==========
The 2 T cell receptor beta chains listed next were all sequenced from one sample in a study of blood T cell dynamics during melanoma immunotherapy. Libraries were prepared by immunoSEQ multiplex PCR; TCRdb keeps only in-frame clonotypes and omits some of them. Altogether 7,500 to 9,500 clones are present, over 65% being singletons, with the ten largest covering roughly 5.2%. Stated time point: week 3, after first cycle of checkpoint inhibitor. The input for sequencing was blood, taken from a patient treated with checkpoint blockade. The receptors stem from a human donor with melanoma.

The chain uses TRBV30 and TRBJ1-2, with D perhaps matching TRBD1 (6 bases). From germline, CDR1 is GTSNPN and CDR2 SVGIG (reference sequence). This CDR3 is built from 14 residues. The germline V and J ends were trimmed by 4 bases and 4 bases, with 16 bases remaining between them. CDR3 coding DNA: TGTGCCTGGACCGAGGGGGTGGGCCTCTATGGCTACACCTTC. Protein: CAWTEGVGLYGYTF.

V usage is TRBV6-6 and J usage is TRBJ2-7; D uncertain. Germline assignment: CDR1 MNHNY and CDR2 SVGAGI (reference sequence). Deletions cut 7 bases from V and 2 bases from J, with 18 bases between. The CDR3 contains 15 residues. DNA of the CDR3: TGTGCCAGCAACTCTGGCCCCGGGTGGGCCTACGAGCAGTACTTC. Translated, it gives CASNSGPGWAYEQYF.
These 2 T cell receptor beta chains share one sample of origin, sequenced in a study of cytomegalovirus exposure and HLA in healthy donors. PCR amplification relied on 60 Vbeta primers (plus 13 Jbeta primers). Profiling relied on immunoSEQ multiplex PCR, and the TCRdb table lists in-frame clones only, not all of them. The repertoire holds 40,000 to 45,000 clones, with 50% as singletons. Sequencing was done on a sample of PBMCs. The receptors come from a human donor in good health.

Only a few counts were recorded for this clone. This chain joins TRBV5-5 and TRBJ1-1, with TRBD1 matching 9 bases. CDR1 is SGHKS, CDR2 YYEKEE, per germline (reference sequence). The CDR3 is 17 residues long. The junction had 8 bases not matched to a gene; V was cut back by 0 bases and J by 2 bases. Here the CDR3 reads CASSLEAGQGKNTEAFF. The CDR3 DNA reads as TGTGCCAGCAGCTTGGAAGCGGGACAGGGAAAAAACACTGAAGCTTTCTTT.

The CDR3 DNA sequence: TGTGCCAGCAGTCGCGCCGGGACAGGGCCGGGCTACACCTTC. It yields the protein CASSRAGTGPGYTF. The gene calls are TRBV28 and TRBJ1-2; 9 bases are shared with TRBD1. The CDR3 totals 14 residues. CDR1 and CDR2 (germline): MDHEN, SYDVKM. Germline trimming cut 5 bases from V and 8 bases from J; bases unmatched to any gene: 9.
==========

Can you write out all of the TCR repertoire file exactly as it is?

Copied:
The 2 T cell receptor beta chains listed next were all sequenced from one sample in a study of blood T cell dynamics during melanoma immunotherapy. Libraries were prepared by immunoSEQ multiplex PCR; TCRdb keeps only in-frame clonotypes and omits some of them. Altogether 7,500 to 9,500 clones are present, over 65% being singletons, with the ten largest covering roughly 5.2%. Stated time point: week 3, after first cycle of checkpoint inhibitor. The input for sequencing was blood, taken from a patient treated with checkpoint blockade. The receptors stem from a human donor with melanoma.

The chain uses TRBV30 and TRBJ1-2, with D perhaps matching TRBD1 (6 bases). From germline, CDR1 is GTSNPN and CDR2 SVGIG (reference sequence). This CDR3 is built from 14 residues. The germline V and J ends were trimmed by 4 bases and 4 bases, with 16 bases remaining between them. CDR3 coding DNA: TGTGCCTGGACCGAGGGGGTGGGCCTCTATGGCTACACCTTC. Protein: CAWTEGVGLYGYTF.

V usage is TRBV6-6 and J usage is TRBJ2-7; D uncertain. Germline assignment: CDR1 MNHNY and CDR2 SVGAGI (reference sequence). Deletions cut 7 bases from V and 2 bases from J, with 18 bases between. The CDR3 contains 15 residues. DNA of the CDR3: TGTGCCAGCAACTCTGGCCCCGGGTGGGCCTACGAGCAGTACTTC. Translated, it gives CASNSGPGWAYEQYF.
These 2 T cell receptor beta chains share one sample of origin, sequenced in a study of cytomegalovirus exposure and HLA in healthy donors. PCR amplification relied on 60 Vbeta primers (plus 13 Jbeta primers). Profiling relied on immunoSEQ multiplex PCR, and the TCRdb table lists in-frame clones only, not all of them. The repertoire holds 40,000 to 45,000 clones, with 50% as singletons. Sequencing was done on a sample of PBMCs. The receptors come from a human donor in good health.

Only a few counts were recorded for this clone. This chain joins TRBV5-5 and TRBJ1-1, with TRBD1 matching 9 bases. CDR1 is SGHKS, CDR2 YYEKEE, per germline (reference sequence). The CDR3 is 17 residues long. The junction had 8 bases not matched to a gene; V was cut back by 0 bases and J by 2 bases. Here the CDR3 reads CASSLEAGQGKNTEAFF. The CDR3 DNA reads as TGTGCCAGCAGCTTGGAAGCGGGACAGGGAAAAAACACTGAAGCTTTCTTT.

The CDR3 DNA sequence: TGTGCCAGCAGTCGCGCCGGGACAGGGCCGGGCTACACCTTC. It yields the protein CASSRAGTGPGYTF. The gene calls are TRBV28 and TRBJ1-2; 9 bases are shared with TRBD1. The CDR3 totals 14 residues. CDR1 and CDR2 (germline): MDHEN, SYDVKM. Germline trimming cut 5 bases from V and 8 bases from J; bases unmatched to any gene: 9.